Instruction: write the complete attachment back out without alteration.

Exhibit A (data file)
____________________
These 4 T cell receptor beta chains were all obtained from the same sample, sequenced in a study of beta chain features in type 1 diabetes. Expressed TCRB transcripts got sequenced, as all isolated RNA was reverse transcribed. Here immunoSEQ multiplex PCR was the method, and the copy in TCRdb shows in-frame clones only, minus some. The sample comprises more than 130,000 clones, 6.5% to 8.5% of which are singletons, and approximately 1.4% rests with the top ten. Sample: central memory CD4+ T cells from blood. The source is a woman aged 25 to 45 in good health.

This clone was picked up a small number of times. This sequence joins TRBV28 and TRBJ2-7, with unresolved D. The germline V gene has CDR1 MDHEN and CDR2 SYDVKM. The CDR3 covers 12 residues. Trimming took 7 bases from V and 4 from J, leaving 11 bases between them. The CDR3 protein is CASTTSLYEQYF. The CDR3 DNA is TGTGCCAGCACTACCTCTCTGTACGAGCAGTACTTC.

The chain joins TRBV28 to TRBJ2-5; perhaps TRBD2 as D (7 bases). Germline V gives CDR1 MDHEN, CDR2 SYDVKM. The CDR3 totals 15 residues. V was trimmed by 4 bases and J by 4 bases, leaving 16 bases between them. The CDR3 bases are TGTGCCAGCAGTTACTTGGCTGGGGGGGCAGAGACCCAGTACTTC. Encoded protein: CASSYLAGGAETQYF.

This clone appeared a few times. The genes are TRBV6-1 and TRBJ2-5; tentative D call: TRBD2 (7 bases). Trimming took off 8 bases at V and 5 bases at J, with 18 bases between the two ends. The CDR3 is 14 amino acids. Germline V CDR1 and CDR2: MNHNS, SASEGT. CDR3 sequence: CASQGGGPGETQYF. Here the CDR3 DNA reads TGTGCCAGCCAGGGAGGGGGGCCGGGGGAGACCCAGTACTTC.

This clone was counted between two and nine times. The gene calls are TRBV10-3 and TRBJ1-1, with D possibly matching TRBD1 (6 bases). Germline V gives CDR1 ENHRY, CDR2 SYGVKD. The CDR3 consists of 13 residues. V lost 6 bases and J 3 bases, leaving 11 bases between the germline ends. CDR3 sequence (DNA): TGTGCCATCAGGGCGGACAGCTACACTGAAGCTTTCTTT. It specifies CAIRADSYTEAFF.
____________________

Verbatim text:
These 4 T cell receptor beta chains were all obtained from the same sample, sequenced in a study of beta chain features in type 1 diabetes. Expressed TCRB transcripts got sequenced, as all isolated RNA was reverse transcribed. Here immunoSEQ multiplex PCR was the method, and the copy in TCRdb shows in-frame clones only, minus some. The sample comprises more than 130,000 clones, 6.5% to 8.5% of which are singletons, and approximately 1.4% rests with the top ten. Sample: central memory CD4+ T cells from blood. The source is a woman aged 25 to 45 in good health.

This clone was picked up a small number of times. This sequence joins TRBV28 and TRBJ2-7, with unresolved D. The germline V gene has CDR1 MDHEN and CDR2 SYDVKM. The CDR3 covers 12 residues. Trimming took 7 bases from V and 4 from J, leaving 11 bases between them. The CDR3 protein is CASTTSLYEQYF. The CDR3 DNA is TGTGCCAGCACTACCTCTCTGTACGAGCAGTACTTC.

The chain joins TRBV28 to TRBJ2-5; perhaps TRBD2 as D (7 bases). Germline V gives CDR1 MDHEN, CDR2 SYDVKM. The CDR3 totals 15 residues. V was trimmed by 4 bases and J by 4 bases, leaving 16 bases between them. The CDR3 bases are TGTGCCAGCAGTTACTTGGCTGGGGGGGCAGAGACCCAGTACTTC. Encoded protein: CASSYLAGGAETQYF.

This clone appeared a few times. The genes are TRBV6-1 and TRBJ2-5; tentative D call: TRBD2 (7 bases). Trimming took off 8 bases at V and 5 bases at J, with 18 bases between the two ends. The CDR3 is 14 amino acids. Germline V CDR1 and CDR2: MNHNS, SASEGT. CDR3 sequence: CASQGGGPGETQYF. Here the CDR3 DNA reads TGTGCCAGCCAGGGAGGGGGGCCGGGGGAGACCCAGTACTTC.

This clone was counted between two and nine times. The gene calls are TRBV10-3 and TRBJ1-1, with D possibly matching TRBD1 (6 bases). Germline V gives CDR1 ENHRY, CDR2 SYGVKD. The CDR3 consists of 13 residues. V lost 6 bases and J 3 bases, leaving 11 bases between the germline ends. CDR3 sequence (DNA): TGTGCCATCAGGGCGGACAGCTACACTGAAGCTTTCTTT. It specifies CAIRADSYTEAFF.